It took a minute. But it was worth it.

Feldman first approached this album with a 9-to-5 mentality. "I did that for a couple months," he admitted. "It didn't work out. I got depressed. I wasn't completing much. I didn't know how to use time that way. It was Brooklyn, winter, and I was in a window-less room. It wasn't the vibe."

Rau noted his own songwriting brutal truths, saying, "The first verses and choruses are easy. The hard part is finessing a song. There is a lot of detail work and editing. That's not sexy. Like John Lennon said, 'The second verse separates the men from the boys.'"

In order to get to those all-too-important "second verses," Feldman and Rau, who've been songwriting partners since their days at Wesleyan University, extended a tour stop in California and holed up in a mountain cabin east of L.A for three days. The duo did nothing but write, and it was the turning point. Rau, who confessed that he usually writes music on guitar while watching TV, relished the lack of WiFi and the ability to narrow his focus. As a result, the concentrated, 72-hour sessions were extremely productive.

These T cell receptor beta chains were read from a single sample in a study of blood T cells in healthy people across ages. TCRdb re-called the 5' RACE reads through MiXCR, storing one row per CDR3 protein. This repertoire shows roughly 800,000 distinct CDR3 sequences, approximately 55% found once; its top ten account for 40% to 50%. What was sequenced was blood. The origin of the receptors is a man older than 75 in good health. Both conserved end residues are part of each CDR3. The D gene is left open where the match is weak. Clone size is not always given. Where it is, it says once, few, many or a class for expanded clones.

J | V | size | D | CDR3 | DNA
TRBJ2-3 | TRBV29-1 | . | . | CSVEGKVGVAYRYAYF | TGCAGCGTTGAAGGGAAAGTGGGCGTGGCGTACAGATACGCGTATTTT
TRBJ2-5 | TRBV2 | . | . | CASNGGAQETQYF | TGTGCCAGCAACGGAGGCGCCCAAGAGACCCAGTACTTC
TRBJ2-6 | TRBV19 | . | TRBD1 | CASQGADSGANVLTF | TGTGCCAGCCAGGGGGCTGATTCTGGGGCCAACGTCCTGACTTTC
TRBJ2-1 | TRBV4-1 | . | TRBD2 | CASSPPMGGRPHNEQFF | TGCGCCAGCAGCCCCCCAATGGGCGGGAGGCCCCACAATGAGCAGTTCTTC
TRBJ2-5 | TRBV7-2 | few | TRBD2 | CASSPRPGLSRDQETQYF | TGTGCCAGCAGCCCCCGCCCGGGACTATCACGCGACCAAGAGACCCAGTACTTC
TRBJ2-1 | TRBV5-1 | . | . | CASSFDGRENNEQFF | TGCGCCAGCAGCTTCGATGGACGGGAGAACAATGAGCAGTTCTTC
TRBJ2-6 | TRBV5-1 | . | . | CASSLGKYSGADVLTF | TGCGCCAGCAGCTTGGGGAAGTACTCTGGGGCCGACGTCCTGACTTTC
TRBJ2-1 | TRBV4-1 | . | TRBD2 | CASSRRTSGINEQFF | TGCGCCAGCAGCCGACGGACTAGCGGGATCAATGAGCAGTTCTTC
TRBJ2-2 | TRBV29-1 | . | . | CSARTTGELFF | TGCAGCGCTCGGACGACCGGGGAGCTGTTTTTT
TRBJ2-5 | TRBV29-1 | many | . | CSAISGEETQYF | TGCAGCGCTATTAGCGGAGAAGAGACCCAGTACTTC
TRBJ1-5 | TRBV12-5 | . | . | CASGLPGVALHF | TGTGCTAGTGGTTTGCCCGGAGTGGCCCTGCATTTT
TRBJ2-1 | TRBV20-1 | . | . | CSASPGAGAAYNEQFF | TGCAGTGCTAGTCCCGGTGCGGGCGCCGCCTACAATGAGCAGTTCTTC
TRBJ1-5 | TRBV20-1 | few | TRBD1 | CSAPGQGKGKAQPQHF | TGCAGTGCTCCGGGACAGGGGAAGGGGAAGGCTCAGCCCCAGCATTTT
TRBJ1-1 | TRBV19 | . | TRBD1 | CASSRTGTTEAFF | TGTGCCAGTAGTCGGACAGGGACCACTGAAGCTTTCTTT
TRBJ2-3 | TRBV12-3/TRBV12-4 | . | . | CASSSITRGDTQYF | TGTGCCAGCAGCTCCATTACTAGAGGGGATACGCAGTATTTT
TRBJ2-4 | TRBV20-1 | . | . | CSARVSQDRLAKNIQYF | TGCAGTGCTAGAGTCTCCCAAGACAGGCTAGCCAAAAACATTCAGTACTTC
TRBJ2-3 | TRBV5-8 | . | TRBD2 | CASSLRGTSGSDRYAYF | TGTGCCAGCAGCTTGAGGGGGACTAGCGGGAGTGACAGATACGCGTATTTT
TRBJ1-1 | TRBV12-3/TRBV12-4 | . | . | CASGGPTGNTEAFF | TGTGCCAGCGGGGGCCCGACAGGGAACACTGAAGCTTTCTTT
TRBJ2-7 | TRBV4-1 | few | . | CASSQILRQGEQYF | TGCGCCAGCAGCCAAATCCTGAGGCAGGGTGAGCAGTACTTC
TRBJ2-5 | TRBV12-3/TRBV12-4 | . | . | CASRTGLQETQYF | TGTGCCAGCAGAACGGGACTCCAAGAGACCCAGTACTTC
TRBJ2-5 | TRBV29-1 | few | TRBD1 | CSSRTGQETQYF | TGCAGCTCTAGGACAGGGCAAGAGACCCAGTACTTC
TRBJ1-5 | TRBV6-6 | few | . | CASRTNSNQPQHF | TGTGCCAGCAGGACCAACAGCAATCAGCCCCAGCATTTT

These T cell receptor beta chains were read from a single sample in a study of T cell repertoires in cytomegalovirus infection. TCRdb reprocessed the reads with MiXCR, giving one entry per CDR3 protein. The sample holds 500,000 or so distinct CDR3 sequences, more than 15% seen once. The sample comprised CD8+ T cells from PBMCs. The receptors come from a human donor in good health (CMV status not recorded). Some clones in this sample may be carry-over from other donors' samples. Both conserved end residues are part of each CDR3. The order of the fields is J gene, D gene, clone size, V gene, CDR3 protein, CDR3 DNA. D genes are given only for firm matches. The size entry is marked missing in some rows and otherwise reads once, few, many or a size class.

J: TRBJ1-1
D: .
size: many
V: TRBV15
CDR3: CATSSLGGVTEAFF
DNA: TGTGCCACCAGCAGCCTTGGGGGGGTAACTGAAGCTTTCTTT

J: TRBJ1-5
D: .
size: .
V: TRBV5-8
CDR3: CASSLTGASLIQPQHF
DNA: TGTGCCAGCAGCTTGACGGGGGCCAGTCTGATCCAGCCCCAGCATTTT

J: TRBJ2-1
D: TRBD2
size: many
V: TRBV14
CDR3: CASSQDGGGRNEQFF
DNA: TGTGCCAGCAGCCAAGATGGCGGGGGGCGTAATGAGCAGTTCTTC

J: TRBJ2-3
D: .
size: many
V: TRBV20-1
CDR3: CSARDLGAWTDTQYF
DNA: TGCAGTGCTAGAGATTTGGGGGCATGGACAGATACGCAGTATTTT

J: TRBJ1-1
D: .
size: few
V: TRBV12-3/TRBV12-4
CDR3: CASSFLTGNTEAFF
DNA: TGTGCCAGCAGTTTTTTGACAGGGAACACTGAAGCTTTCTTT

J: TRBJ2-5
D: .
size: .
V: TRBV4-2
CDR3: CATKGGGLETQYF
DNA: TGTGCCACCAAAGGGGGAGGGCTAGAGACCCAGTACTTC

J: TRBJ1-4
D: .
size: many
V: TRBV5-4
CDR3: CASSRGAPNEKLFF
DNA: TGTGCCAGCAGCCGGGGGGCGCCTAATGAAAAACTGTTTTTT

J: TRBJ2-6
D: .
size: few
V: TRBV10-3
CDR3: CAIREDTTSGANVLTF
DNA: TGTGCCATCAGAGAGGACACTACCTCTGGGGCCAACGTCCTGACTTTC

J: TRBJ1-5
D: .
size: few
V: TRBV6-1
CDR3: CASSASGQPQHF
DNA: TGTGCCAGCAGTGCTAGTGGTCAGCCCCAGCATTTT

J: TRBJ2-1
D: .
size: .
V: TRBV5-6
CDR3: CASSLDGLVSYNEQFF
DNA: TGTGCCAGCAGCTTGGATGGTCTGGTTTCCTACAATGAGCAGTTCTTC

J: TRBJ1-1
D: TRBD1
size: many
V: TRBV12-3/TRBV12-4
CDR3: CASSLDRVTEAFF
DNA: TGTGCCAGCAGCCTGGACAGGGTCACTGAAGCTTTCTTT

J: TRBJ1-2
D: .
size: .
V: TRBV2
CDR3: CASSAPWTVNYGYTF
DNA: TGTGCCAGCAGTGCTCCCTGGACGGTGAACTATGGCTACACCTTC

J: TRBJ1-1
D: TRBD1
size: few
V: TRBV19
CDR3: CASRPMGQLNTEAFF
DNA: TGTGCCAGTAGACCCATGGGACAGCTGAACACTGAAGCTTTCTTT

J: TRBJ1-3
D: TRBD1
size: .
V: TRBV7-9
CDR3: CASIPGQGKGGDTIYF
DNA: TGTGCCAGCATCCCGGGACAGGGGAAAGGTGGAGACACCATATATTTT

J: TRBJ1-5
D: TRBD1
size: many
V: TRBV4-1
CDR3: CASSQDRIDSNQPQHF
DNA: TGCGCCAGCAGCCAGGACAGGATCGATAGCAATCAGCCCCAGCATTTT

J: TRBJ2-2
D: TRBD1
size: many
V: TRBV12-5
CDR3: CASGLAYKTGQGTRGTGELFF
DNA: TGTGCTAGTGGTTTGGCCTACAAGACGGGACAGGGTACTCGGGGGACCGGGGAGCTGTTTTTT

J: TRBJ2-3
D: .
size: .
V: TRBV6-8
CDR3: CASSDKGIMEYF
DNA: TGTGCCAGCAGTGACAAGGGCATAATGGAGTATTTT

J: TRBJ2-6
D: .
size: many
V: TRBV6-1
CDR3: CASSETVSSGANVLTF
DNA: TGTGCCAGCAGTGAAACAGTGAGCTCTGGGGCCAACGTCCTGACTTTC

The first single "2AM" is a groove-heavy burner, written collectively over time. Less of an "a-ha" moment, it revealed itself when it was ready. In the chorus, Rau laments "Nothing good happens past 2AM." Sonically, it's perfectly suited for one of those personal apocalypse climax scenes in an indie flick. Lyrically, it is indicative of the band's evolving mentality.


"There are themes of aging and changing. Maybe we've had our fair share of ugly nights," Feldman said. "It's a parenting cliché, but maybe it's true?"